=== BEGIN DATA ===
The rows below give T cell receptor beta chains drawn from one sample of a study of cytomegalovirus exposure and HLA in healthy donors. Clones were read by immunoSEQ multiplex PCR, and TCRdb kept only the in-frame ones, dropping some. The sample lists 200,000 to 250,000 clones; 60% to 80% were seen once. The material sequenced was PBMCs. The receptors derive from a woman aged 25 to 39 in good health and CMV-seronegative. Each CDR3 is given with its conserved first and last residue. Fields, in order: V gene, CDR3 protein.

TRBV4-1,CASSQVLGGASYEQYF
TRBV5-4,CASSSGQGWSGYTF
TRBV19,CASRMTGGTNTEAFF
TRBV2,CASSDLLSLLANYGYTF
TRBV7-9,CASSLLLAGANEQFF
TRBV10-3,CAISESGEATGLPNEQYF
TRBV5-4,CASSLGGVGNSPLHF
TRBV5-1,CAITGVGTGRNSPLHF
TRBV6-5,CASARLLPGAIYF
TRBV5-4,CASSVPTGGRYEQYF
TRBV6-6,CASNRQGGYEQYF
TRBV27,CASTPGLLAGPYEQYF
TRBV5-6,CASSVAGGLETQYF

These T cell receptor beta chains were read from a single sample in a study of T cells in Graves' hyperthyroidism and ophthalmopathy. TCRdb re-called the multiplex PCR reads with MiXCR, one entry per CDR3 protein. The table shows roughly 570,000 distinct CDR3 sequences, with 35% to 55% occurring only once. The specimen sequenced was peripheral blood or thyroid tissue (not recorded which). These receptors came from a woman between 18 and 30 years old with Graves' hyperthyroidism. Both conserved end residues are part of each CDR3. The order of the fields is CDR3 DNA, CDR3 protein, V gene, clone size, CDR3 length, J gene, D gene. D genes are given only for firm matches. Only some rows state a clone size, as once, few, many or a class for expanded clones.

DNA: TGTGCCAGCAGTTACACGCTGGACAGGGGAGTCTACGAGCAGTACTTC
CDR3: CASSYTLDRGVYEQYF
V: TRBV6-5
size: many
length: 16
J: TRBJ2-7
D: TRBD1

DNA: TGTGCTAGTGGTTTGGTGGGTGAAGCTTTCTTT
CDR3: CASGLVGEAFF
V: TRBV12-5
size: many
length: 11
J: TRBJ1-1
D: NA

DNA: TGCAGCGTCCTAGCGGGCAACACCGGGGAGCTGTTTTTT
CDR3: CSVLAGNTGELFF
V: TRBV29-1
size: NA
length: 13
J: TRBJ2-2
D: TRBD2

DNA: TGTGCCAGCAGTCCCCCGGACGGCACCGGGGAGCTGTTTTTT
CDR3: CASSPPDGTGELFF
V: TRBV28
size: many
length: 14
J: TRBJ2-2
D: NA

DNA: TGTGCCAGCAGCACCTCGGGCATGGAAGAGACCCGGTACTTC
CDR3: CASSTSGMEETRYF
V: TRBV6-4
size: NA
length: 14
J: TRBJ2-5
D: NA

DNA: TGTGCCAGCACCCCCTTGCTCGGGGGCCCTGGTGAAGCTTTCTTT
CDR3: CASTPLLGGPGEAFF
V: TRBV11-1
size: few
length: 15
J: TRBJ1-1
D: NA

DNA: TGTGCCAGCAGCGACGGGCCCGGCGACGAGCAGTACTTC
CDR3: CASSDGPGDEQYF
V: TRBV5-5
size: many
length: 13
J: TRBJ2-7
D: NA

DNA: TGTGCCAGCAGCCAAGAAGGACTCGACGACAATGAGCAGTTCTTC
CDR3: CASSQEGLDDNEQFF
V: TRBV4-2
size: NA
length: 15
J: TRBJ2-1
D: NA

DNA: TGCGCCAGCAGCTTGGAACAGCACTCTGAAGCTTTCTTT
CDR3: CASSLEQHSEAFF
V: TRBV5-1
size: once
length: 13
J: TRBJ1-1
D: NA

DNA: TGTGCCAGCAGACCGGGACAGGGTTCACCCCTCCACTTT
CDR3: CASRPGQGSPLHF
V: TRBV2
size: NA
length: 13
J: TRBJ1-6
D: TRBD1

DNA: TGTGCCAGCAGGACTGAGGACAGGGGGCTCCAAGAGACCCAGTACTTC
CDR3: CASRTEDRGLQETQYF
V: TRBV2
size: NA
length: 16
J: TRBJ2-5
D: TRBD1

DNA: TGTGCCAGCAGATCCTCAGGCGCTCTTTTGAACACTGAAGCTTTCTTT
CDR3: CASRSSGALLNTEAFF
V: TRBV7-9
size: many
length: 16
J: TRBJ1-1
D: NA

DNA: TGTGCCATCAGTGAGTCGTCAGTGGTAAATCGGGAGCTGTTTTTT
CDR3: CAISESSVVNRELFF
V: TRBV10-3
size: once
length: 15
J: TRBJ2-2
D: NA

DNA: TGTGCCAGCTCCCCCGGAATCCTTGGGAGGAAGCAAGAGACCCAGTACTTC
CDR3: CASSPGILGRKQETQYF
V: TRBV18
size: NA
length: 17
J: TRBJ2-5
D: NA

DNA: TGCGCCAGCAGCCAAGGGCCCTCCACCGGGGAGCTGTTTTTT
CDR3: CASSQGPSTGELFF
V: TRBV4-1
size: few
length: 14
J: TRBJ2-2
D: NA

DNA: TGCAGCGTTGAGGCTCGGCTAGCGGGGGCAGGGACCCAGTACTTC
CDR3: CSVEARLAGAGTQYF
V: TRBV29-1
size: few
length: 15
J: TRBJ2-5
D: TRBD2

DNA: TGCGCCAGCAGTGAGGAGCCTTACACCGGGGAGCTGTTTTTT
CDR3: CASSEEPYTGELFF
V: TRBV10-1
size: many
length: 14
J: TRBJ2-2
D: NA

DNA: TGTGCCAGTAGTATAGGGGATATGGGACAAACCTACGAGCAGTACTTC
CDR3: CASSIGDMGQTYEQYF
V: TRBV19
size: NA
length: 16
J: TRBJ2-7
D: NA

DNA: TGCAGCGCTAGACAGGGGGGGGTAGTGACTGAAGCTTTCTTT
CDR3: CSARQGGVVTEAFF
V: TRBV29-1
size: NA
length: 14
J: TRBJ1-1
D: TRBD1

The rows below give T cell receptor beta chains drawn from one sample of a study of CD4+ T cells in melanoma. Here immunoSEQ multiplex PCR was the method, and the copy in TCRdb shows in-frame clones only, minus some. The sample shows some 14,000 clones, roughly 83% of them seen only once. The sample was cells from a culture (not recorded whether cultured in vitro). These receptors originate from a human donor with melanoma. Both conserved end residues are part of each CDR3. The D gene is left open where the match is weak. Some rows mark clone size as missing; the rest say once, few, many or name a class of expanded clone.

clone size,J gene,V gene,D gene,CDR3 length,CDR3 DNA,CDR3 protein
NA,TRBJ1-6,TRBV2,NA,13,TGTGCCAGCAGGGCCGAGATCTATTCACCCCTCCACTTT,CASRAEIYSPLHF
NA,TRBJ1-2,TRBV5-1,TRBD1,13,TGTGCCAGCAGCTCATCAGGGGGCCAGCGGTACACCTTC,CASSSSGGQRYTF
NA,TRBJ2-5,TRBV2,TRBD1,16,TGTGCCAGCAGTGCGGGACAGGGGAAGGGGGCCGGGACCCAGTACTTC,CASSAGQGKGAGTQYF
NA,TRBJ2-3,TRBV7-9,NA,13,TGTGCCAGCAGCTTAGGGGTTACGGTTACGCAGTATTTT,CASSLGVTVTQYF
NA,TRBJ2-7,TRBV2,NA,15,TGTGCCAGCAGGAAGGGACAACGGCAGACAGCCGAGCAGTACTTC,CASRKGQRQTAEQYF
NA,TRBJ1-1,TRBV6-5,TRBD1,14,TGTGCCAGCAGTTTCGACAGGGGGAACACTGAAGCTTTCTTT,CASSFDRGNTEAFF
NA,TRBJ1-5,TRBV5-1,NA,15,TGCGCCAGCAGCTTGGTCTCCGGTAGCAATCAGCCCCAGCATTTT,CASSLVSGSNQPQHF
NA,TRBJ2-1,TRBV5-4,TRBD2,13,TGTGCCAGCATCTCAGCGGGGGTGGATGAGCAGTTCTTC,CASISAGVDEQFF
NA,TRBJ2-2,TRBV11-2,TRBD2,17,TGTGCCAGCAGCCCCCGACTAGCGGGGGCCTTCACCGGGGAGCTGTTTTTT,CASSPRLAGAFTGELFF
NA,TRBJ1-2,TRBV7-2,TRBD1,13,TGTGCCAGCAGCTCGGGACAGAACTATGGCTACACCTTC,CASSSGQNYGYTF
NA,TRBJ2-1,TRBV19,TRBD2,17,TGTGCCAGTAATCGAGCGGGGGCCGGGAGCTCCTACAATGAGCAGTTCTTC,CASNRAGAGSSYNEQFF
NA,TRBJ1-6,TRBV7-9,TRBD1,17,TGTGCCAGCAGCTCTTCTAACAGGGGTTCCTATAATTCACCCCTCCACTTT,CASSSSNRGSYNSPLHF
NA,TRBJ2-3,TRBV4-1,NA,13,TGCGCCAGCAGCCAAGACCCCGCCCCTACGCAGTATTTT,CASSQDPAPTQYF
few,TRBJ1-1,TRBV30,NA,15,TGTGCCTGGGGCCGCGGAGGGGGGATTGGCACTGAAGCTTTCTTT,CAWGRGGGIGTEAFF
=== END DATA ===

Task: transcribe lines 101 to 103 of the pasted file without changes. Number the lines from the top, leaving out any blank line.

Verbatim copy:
CDR3: CAISESSVVNRELFF
V: TRBV10-3
size: once